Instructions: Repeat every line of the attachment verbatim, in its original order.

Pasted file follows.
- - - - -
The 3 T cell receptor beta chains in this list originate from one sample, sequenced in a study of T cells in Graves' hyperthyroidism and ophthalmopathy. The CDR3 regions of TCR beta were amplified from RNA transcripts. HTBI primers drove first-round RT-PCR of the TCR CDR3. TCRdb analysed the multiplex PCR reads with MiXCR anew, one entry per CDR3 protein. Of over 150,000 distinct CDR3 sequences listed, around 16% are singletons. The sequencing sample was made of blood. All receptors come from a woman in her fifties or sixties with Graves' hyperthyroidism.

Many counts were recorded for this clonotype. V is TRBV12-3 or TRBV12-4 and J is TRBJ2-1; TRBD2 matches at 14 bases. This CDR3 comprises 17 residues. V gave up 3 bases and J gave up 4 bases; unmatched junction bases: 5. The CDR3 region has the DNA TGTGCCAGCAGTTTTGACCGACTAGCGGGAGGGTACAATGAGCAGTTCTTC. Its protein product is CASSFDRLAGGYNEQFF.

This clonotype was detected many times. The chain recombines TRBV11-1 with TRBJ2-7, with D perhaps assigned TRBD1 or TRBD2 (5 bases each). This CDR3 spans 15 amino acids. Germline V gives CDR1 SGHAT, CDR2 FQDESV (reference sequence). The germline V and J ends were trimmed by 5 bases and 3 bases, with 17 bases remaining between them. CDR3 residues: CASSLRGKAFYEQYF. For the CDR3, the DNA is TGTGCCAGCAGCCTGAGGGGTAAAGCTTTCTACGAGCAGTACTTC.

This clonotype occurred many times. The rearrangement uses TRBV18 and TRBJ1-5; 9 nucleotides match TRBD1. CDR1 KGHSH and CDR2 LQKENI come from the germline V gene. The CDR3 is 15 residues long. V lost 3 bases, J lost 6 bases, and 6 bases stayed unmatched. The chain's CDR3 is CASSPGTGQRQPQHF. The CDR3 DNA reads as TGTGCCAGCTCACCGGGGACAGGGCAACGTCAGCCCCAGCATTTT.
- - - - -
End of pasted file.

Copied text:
The 3 T cell receptor beta chains in this list originate from one sample, sequenced in a study of T cells in Graves' hyperthyroidism and ophthalmopathy. The CDR3 regions of TCR beta were amplified from RNA transcripts. HTBI primers drove first-round RT-PCR of the TCR CDR3. TCRdb analysed the multiplex PCR reads with MiXCR anew, one entry per CDR3 protein. Of over 150,000 distinct CDR3 sequences listed, around 16% are singletons. The sequencing sample was made of blood. All receptors come from a woman in her fifties or sixties with Graves' hyperthyroidism.

Many counts were recorded for this clonotype. V is TRBV12-3 or TRBV12-4 and J is TRBJ2-1; TRBD2 matches at 14 bases. This CDR3 comprises 17 residues. V gave up 3 bases and J gave up 4 bases; unmatched junction bases: 5. The CDR3 region has the DNA TGTGCCAGCAGTTTTGACCGACTAGCGGGAGGGTACAATGAGCAGTTCTTC. Its protein product is CASSFDRLAGGYNEQFF.

This clonotype was detected many times. The chain recombines TRBV11-1 with TRBJ2-7, with D perhaps assigned TRBD1 or TRBD2 (5 bases each). This CDR3 spans 15 amino acids. Germline V gives CDR1 SGHAT, CDR2 FQDESV (reference sequence). The germline V and J ends were trimmed by 5 bases and 3 bases, with 17 bases remaining between them. CDR3 residues: CASSLRGKAFYEQYF. For the CDR3, the DNA is TGTGCCAGCAGCCTGAGGGGTAAAGCTTTCTACGAGCAGTACTTC.

This clonotype occurred many times. The rearrangement uses TRBV18 and TRBJ1-5; 9 nucleotides match TRBD1. CDR1 KGHSH and CDR2 LQKENI come from the germline V gene. The CDR3 is 15 residues long. V lost 3 bases, J lost 6 bases, and 6 bases stayed unmatched. The chain's CDR3 is CASSPGTGQRQPQHF. The CDR3 DNA reads as TGTGCCAGCTCACCGGGGACAGGGCAACGTCAGCCCCAGCATTTT.